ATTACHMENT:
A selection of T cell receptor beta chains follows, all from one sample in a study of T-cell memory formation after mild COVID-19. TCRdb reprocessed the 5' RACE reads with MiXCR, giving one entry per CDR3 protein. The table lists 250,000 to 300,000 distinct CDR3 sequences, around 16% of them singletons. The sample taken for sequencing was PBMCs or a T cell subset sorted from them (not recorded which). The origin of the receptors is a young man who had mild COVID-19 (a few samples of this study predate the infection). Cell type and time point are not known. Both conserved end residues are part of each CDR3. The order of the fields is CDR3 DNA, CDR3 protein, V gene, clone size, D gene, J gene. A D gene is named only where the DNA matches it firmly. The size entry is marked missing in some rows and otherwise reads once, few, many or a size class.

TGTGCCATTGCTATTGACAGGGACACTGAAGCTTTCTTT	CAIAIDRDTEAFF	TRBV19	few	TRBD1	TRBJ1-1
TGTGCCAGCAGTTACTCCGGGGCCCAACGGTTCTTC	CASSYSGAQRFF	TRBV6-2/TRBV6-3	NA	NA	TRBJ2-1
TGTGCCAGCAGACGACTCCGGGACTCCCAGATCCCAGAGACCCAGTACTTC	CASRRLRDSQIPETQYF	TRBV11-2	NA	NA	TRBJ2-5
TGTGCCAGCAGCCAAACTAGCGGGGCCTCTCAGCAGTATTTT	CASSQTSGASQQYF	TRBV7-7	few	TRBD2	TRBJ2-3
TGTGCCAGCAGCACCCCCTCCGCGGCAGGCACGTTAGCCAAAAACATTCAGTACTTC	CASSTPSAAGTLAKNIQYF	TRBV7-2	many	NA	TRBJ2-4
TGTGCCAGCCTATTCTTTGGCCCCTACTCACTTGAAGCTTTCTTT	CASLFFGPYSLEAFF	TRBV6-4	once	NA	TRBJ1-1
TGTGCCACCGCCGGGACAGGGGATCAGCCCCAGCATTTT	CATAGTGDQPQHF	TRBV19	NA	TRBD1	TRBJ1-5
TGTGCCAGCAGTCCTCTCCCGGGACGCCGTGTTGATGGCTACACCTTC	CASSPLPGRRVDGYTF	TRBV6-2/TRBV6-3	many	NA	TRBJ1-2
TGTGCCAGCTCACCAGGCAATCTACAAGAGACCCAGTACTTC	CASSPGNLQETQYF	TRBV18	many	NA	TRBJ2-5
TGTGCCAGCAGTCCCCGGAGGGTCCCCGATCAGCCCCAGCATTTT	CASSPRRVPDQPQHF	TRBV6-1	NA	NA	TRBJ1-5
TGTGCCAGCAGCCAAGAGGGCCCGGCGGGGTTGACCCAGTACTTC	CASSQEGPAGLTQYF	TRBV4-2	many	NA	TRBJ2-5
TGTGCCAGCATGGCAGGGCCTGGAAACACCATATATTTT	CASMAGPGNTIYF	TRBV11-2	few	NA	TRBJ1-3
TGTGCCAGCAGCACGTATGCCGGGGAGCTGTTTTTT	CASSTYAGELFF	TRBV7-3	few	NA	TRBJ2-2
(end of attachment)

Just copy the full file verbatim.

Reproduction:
A selection of T cell receptor beta chains follows, all from one sample in a study of T-cell memory formation after mild COVID-19. TCRdb reprocessed the 5' RACE reads with MiXCR, giving one entry per CDR3 protein. The table lists 250,000 to 300,000 distinct CDR3 sequences, around 16% of them singletons. The sample taken for sequencing was PBMCs or a T cell subset sorted from them (not recorded which). The origin of the receptors is a young man who had mild COVID-19 (a few samples of this study predate the infection). Cell type and time point are not known. Both conserved end residues are part of each CDR3. The order of the fields is CDR3 DNA, CDR3 protein, V gene, clone size, D gene, J gene. A D gene is named only where the DNA matches it firmly. The size entry is marked missing in some rows and otherwise reads once, few, many or a size class.

TGTGCCATTGCTATTGACAGGGACACTGAAGCTTTCTTT	CAIAIDRDTEAFF	TRBV19	few	TRBD1	TRBJ1-1
TGTGCCAGCAGTTACTCCGGGGCCCAACGGTTCTTC	CASSYSGAQRFF	TRBV6-2/TRBV6-3	NA	NA	TRBJ2-1
TGTGCCAGCAGACGACTCCGGGACTCCCAGATCCCAGAGACCCAGTACTTC	CASRRLRDSQIPETQYF	TRBV11-2	NA	NA	TRBJ2-5
TGTGCCAGCAGCCAAACTAGCGGGGCCTCTCAGCAGTATTTT	CASSQTSGASQQYF	TRBV7-7	few	TRBD2	TRBJ2-3
TGTGCCAGCAGCACCCCCTCCGCGGCAGGCACGTTAGCCAAAAACATTCAGTACTTC	CASSTPSAAGTLAKNIQYF	TRBV7-2	many	NA	TRBJ2-4
TGTGCCAGCCTATTCTTTGGCCCCTACTCACTTGAAGCTTTCTTT	CASLFFGPYSLEAFF	TRBV6-4	once	NA	TRBJ1-1
TGTGCCACCGCCGGGACAGGGGATCAGCCCCAGCATTTT	CATAGTGDQPQHF	TRBV19	NA	TRBD1	TRBJ1-5
TGTGCCAGCAGTCCTCTCCCGGGACGCCGTGTTGATGGCTACACCTTC	CASSPLPGRRVDGYTF	TRBV6-2/TRBV6-3	many	NA	TRBJ1-2
TGTGCCAGCTCACCAGGCAATCTACAAGAGACCCAGTACTTC	CASSPGNLQETQYF	TRBV18	many	NA	TRBJ2-5
TGTGCCAGCAGTCCCCGGAGGGTCCCCGATCAGCCCCAGCATTTT	CASSPRRVPDQPQHF	TRBV6-1	NA	NA	TRBJ1-5
TGTGCCAGCAGCCAAGAGGGCCCGGCGGGGTTGACCCAGTACTTC	CASSQEGPAGLTQYF	TRBV4-2	many	NA	TRBJ2-5
TGTGCCAGCATGGCAGGGCCTGGAAACACCATATATTTT	CASMAGPGNTIYF	TRBV11-2	few	NA	TRBJ1-3
TGTGCCAGCAGCACGTATGCCGGGGAGCTGTTTTTT	CASSTYAGELFF	TRBV7-3	few	NA	TRBJ2-2